Chapter Nine: These Pants Won’t Last Forever, You Know

Chapter Nine: These Pants Won’t Last Forever, You Know

Lena rushed down the stairs and cursed the world, the tzatziki and the packing tape. She had rehearsed what she would say to him, if he ever dared come back through that door, a million times, a million and a half, but now, confronted with the reality of the car in the driveway and Ava’s shouts of paternal ebullience, all she could do was concentrate on not falling ass over end down the stairs; she wasn’t going to break her neck and lie, crumpled and dead, against the godawful floral wallpaper, not on his account.

Daddy! Ava shouted again. Lena made it to the door in time to stop Ava from unlocking it and unleashing a tidal wave of Ava-bundance on a populace all-too-familiar with the particular abundance of Ava-bundance. Lena’s hand ached from stopping herself against the door; her tzatziki-shot tailbone shouted at her.

– Mommy?

Lena closed her eyes. She winced in pain. She counted to three. She steeled herself. A knock.

– Go sit on the couch. Let Mommy deal with this.
– But Daddy, Mommy.
– Couch.

Ava trampled away in a huff. She plopped herself down and muttered, with force and conviction, that Daddy would’ve gone and got Triceratops and that Daddy will take her to get Triceratops now.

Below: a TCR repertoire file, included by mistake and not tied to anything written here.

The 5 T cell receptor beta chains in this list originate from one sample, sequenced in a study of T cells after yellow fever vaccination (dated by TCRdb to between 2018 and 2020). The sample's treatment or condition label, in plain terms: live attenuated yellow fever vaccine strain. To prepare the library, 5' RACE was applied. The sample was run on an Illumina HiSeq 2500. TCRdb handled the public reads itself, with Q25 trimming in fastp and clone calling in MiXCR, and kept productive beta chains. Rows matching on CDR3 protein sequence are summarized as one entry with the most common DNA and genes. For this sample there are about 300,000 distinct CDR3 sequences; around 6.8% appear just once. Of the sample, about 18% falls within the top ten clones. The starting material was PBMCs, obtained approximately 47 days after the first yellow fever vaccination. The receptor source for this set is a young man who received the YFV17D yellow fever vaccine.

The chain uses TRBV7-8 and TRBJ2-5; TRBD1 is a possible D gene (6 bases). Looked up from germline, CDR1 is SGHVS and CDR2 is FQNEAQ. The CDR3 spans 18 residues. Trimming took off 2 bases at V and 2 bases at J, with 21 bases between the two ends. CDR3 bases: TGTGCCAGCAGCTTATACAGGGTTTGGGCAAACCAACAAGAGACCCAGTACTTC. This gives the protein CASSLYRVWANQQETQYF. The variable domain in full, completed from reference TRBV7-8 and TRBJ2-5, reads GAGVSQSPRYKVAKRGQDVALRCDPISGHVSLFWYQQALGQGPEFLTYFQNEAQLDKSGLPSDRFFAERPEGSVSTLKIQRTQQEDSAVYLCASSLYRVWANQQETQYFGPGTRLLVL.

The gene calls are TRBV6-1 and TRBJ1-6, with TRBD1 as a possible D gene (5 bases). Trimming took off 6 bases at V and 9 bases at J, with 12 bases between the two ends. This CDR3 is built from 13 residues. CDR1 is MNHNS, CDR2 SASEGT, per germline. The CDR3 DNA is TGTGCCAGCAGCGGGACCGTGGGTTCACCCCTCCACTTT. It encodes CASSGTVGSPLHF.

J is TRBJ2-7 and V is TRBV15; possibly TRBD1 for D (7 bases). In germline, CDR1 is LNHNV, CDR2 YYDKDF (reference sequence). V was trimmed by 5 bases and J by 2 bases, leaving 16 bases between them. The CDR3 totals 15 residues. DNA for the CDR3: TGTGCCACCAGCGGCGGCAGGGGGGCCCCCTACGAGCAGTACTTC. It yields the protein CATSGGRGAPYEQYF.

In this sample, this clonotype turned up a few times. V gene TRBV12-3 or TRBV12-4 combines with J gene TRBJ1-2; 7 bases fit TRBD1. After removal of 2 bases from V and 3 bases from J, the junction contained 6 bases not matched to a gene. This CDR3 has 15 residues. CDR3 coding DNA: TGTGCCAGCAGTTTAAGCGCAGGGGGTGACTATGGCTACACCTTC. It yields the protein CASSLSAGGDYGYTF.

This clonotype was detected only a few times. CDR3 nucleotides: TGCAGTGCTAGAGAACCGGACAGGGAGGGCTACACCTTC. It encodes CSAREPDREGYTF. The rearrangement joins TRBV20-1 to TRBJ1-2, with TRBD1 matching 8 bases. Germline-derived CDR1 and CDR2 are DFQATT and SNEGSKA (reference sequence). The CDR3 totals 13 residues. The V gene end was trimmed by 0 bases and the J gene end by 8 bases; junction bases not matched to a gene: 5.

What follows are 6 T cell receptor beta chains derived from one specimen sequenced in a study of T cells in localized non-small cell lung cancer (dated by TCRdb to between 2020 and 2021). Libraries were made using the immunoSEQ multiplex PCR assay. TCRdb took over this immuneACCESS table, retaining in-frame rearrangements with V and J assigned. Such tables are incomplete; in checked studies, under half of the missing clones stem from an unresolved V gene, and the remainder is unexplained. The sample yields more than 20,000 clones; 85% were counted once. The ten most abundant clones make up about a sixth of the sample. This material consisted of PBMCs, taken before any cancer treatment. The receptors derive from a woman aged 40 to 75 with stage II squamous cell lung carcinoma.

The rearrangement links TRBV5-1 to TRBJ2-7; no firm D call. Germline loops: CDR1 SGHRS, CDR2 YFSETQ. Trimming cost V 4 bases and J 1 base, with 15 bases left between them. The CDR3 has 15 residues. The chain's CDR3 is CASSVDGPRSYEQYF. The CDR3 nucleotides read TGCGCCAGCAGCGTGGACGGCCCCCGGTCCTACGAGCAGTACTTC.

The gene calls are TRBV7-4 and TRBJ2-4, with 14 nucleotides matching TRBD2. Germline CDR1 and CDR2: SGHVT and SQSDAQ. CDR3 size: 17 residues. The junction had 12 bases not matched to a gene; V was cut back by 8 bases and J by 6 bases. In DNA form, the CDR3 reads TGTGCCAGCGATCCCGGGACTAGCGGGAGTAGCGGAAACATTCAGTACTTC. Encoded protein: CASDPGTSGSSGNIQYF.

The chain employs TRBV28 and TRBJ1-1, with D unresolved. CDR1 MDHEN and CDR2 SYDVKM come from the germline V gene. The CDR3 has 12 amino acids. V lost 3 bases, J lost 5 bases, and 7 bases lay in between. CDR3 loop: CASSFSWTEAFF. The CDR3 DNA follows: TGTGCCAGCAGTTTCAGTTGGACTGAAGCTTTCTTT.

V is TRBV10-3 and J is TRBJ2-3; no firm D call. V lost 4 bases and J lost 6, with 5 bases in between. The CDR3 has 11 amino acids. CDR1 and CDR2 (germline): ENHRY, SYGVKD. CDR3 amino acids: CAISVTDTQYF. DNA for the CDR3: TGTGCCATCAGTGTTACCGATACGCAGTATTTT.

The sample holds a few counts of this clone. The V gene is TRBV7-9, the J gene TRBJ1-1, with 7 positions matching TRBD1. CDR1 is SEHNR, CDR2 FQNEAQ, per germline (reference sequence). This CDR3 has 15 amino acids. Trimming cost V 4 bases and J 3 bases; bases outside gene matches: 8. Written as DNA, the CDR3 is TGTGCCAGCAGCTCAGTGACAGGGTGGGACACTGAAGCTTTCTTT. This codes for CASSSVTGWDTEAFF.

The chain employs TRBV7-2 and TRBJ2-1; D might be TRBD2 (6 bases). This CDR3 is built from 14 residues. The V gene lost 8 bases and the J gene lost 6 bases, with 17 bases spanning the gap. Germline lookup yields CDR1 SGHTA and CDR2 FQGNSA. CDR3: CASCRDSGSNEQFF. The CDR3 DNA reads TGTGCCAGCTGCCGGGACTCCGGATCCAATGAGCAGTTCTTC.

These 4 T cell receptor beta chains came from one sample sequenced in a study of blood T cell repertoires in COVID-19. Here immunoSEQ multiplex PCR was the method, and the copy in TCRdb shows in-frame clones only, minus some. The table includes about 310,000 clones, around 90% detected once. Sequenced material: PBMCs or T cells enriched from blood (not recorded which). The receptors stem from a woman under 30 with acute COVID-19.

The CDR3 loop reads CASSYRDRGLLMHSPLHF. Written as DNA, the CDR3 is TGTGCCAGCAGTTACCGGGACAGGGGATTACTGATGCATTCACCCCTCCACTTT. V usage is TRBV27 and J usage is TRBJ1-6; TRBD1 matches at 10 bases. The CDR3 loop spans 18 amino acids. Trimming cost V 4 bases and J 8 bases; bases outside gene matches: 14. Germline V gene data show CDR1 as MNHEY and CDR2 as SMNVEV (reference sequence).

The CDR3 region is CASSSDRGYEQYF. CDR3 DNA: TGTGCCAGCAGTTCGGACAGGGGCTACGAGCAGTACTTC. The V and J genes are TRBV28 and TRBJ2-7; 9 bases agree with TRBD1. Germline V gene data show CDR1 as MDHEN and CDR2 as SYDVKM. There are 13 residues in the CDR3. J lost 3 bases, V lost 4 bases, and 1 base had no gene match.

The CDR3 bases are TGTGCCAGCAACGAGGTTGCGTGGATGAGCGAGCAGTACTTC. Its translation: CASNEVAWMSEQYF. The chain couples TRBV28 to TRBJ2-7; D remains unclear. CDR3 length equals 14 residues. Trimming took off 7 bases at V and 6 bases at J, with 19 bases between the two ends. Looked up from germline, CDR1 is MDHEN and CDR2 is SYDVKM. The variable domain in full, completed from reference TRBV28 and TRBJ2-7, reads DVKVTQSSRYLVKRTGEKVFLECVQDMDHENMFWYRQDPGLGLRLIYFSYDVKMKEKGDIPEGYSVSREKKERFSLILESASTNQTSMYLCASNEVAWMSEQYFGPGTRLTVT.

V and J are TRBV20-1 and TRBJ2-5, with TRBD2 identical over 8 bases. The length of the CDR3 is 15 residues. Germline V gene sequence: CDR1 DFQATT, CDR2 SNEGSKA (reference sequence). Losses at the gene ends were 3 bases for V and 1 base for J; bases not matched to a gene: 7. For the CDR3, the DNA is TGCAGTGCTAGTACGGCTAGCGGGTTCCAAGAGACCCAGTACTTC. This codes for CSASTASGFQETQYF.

Knock knock.

Lena rehearsed again, last minute, like when she played Hodel in the Waucheega Community Dinner Theatre production of Fiddler on the Roof. That entrance hadn’t been successful either: her first words, when she stepped onstage in her authentically inauthentic peasant outfit, across from Tevye’s glued-on beard and sprayed-on gray hair whose can-fresh distinction was even more apparent in the glow of the lights, were “motherfucker” instead of “matchmaker”; an audible gasp had risen from the audience as they chewed on their undercooked dinner rolls.

Knock knock knock.

She closed her eyes tighter. She opened the door.

– Motherfucker.

She opened her eyes: Ben, a bag in hand, one of those reusable things that helped you save five cents, looked at her with a befuddled countenance. He cleared his throat.

– Claire’s still puking, but she was worried, so here I am. You ok?

Ava jumped off the couch and into Ben’s arms. He didn’t even have time to put down the bag. Its contents tumbled across the entryway: Hummus, grapes, mac and cheese, fresh mozzerella, bacon, sriracha, and other assorted, unidentifiable, foodstuffs.

– You’re not Daddy, Ben.
– Nope.
– Will you take me to get Triceratops?
– What?

Lena gathered the hummus and the grapes.

– Long story. What’s with the food?
– Claire said she’s took sick to eat, so she sent me with our groceries.
– All your groceries?
– Yeah.
– You eaten anything?

• • •

They ate their Mac and Cheese and grapes at the table, the gargantuan blob of bills the centerpiece that said feed me, a cornucopia of Courier and Times New Roman and perfect, machine-enabled, razor-edge folds. Tess’s latest hand-delivered and, no doubt, hand-folded, posthumous dispatch was the cherry on top.

– So yeah, you can totally see the wires on the monkeys if you look hard enough. But they’re real good. Really good. The crane operator really knows what they’re doing. Just like, boom. Wow, I mean. Wow.